Re: Tracking Accountability

While it is noted in the post that “take a unified global effort to effect change in environmental impact” I think this is a great start. The company has taken an added step in bringing others to awareness of a global problem. The statement by grzyw004 “Nothing changes unless first the problem is identified and second someone says, how can we make it better?” does lay the foundation for change. Another international example of this would be the blood diamond trade. Until 1990s the citizens of the United States were by and large unaware of where their jewelry came from. It was not until companies such as Shane Co. (the largest diamond importer in the United States) which had the power to decide who and where their product came from did ad campaigns begin to sprout up.

In lieu of further profits the Shane Co. participated in the Kimberley Process which is an organization made up of 43 states and regions that control 99.8% of the diamond trade. At  their meeting in Kimberley, South Africa in May 2000 it was decided to put an end to the importation of ‘blood diamonds’.Initially this caused a spike in production costs because of having to import from more expensive sources but once more dealers within the United States (the largest consumer of diamonds) participated in this program, prices balanced again.  Today it is officially illegal for any diamond dealer to import ‘blood diamonds’ under the Clean Diamond Trade Act of 2003 signed by then president George W. Bush.


It takes one person to identify a problem and another to improve upon a solution


Another example that is closer to home is the Nice Ride Minnesota program. The program began as an effort to improve the health of the citizens of Minneapolis and St.Paul through exercise. It was identified that obesity was on the rise and needed to be addressed. With a start-up fund of $3.2 million from Blue Cross Blue Shield, the City of Minneapolis, and a federal grant the program launched on June 10, 2010 with a huge success (10,000 users) in its first month.Prior to the start of the program bikers, although common in the urban environment, were restricted to riding in the street along with cars. With the enormous success of the program (as of November 4, 2012 there was a ridership of 274, 045)the City has now implemented infrastructure (neon green bike lanes) to support non-motorized transportation. To put this in perspective one company was able to morph the urban landscape of the Twin Cities in a period of under two years! Think about if Patagonia enables this kind of change on a world wide scale with their tracking system as the author notes. I wholly agree that this product could lead to becoming more sustainable on the global level.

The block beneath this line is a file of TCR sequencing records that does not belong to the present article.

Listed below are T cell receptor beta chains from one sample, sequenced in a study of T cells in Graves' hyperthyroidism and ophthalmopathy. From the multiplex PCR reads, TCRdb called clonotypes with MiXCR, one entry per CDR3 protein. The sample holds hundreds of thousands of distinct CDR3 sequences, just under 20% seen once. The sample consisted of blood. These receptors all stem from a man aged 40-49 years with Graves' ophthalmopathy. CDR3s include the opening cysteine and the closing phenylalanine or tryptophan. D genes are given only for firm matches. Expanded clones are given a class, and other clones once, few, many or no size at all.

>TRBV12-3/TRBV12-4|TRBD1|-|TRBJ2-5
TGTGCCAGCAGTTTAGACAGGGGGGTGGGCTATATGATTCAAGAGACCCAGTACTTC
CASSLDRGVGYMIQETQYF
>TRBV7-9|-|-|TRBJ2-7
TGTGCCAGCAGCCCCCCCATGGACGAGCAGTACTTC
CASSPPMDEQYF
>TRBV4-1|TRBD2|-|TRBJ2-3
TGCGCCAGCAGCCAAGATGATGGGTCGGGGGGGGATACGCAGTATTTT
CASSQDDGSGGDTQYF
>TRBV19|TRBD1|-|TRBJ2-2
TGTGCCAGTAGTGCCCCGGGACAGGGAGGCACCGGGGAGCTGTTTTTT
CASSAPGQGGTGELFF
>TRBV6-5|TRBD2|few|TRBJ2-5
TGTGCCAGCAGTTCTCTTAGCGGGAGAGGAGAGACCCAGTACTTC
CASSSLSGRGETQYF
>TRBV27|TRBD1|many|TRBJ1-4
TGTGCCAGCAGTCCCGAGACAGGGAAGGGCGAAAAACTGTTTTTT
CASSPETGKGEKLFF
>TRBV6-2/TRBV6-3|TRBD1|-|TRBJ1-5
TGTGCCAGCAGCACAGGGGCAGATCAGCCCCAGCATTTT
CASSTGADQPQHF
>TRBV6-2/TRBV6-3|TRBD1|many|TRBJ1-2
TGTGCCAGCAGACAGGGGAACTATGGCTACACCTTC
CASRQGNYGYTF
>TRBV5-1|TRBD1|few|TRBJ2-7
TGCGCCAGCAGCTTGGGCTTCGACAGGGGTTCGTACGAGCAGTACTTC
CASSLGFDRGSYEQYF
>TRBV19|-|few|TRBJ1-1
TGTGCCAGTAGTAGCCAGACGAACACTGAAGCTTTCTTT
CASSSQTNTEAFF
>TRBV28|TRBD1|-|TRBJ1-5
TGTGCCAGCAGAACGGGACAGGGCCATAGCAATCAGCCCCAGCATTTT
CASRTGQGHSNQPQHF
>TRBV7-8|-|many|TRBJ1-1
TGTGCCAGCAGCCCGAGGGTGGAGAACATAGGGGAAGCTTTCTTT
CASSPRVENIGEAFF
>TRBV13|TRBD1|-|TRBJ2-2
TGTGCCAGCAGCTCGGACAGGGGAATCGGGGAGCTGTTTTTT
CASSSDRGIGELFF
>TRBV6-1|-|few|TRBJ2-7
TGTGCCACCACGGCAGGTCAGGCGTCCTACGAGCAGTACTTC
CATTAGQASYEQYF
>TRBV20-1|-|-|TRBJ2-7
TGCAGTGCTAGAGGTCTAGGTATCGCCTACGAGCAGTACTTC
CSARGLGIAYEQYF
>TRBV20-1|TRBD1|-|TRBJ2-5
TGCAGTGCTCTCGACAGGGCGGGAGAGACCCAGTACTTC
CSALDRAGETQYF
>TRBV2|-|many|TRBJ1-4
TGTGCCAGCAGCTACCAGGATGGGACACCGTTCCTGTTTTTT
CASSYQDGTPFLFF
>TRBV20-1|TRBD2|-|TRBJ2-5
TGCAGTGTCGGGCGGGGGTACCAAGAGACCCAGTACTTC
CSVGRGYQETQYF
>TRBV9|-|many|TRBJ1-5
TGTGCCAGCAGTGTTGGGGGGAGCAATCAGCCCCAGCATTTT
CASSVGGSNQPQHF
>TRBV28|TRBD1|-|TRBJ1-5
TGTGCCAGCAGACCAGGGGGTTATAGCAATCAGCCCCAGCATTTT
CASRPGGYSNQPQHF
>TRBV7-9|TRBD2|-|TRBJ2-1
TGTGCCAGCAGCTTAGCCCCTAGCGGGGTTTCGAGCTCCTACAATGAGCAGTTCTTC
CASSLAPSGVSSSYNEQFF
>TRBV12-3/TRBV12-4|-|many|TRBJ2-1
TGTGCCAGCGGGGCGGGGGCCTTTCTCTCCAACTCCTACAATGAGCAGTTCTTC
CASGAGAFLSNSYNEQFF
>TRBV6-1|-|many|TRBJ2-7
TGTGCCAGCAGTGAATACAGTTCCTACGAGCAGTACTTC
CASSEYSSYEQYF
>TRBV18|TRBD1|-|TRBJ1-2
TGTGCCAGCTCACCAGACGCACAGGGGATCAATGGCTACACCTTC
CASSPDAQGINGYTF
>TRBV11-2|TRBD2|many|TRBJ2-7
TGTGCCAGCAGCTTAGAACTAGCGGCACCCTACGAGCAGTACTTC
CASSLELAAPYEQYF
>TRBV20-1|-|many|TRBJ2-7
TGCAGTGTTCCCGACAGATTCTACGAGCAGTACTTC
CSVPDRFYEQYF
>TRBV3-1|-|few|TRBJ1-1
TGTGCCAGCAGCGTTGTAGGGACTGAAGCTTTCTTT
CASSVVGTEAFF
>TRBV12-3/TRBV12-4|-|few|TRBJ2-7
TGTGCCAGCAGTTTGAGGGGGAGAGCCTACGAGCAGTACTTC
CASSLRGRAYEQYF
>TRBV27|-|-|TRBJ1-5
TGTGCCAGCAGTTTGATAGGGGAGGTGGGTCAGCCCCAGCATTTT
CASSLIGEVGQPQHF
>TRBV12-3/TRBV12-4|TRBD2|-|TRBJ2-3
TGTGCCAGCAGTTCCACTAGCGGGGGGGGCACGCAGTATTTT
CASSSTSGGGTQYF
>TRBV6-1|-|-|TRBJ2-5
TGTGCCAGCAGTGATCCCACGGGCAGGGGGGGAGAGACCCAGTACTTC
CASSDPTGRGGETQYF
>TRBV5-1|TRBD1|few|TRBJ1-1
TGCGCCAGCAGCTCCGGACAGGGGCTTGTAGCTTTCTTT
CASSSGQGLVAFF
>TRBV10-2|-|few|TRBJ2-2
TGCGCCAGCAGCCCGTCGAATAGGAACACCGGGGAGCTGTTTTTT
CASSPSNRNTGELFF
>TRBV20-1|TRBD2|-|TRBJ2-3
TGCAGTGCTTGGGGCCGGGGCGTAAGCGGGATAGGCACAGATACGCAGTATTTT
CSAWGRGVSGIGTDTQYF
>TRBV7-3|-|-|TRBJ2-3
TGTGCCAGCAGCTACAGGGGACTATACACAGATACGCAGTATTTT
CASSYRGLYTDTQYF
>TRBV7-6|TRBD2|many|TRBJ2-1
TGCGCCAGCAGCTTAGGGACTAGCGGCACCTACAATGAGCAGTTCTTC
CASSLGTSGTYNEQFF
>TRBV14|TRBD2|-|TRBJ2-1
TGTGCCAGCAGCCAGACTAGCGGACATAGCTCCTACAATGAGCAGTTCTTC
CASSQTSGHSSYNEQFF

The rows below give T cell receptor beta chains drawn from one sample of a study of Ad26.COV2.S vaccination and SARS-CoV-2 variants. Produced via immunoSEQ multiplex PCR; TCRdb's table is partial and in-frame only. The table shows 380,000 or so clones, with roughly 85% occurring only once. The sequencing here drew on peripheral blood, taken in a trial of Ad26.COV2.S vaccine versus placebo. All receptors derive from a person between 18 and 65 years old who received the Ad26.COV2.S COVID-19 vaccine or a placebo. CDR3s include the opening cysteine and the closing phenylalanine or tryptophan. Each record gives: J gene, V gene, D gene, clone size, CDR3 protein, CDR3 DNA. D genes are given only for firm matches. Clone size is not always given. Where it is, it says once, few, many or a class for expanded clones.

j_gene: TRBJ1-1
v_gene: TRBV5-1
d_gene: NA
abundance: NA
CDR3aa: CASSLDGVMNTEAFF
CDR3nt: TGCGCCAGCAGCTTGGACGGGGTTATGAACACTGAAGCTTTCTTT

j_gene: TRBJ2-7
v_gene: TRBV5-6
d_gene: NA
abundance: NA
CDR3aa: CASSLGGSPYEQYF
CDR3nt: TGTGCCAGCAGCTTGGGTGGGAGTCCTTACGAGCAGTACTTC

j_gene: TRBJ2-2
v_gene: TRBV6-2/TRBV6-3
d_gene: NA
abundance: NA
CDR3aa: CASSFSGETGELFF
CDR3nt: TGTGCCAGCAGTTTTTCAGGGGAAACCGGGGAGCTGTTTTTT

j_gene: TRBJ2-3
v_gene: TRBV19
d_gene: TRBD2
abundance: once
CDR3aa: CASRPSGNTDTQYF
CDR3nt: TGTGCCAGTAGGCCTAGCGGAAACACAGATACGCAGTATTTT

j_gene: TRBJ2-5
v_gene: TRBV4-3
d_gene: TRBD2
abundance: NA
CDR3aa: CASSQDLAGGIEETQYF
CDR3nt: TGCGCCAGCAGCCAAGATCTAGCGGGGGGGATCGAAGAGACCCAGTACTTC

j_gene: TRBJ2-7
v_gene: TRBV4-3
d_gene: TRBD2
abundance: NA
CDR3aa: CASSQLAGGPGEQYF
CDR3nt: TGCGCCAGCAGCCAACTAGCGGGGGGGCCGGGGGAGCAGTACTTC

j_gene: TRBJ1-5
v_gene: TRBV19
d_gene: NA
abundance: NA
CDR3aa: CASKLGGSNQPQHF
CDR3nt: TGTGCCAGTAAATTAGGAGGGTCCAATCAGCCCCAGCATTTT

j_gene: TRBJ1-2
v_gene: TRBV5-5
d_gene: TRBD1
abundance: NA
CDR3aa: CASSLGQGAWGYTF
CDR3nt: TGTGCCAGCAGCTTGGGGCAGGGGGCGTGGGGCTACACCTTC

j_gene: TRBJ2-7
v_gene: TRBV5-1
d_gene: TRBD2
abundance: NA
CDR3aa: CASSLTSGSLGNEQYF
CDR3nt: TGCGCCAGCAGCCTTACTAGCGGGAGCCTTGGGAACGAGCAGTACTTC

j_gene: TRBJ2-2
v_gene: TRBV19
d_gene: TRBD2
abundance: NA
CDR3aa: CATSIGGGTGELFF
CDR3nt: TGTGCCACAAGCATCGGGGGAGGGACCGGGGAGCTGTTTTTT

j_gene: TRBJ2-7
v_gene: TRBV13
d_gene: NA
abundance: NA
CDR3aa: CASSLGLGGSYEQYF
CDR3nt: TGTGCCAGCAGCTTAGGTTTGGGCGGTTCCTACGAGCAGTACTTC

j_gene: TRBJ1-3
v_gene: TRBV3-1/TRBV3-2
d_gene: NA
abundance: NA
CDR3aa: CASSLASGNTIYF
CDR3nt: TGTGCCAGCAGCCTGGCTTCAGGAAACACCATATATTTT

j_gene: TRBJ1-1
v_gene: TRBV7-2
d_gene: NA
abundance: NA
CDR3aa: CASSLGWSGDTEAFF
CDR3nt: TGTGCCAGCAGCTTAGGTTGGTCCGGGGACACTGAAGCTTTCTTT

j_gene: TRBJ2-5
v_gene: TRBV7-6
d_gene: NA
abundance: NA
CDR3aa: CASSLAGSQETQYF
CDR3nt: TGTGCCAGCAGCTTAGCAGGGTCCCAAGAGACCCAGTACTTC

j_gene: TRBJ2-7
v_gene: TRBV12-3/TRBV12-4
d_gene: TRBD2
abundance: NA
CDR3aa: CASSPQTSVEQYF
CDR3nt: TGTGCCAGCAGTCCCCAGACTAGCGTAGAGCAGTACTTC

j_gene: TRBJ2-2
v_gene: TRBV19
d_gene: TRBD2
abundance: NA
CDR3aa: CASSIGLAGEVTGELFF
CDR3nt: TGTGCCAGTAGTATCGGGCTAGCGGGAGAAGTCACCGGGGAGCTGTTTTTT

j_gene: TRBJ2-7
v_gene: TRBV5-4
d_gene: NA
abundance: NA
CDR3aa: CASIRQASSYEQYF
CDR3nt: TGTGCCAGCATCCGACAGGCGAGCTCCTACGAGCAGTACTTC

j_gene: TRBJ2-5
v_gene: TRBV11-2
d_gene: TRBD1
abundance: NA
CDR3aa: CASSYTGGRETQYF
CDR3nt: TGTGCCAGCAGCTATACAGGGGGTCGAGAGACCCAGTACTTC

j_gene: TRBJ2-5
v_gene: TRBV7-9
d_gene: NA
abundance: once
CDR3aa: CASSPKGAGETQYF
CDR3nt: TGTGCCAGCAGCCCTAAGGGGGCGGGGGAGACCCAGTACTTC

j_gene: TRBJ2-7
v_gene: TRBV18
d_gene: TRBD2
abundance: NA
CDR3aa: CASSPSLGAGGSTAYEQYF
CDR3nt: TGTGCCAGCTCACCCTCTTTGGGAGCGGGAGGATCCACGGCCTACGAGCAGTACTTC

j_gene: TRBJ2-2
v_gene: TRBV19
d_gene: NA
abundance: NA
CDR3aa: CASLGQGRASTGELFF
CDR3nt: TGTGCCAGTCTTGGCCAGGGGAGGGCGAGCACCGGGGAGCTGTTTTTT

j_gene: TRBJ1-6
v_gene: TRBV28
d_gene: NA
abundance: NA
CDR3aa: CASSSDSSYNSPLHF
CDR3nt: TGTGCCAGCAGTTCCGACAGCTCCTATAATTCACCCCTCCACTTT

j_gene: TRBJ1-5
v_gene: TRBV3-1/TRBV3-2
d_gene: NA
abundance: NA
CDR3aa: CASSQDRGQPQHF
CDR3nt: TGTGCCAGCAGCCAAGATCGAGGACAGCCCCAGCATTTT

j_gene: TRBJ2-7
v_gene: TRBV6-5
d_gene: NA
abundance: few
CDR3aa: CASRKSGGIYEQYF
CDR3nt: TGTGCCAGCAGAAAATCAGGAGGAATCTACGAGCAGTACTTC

Nice Ride Minnesota Bicycle Sharing Program













3. grzyw004. Tracking Accountability. Arch 3150. University of Minnesota – Twin Cities. November 29, 2012. Blog


Leave a Reply

Please log in using one of these methods to post your comment: Logo

You are commenting using your account. Log Out /  Change )

Google+ photo

You are commenting using your Google+ account. Log Out /  Change )

Twitter picture

You are commenting using your Twitter account. Log Out /  Change )

Facebook photo

You are commenting using your Facebook account. Log Out /  Change )


Connecting to %s

%d bloggers like this: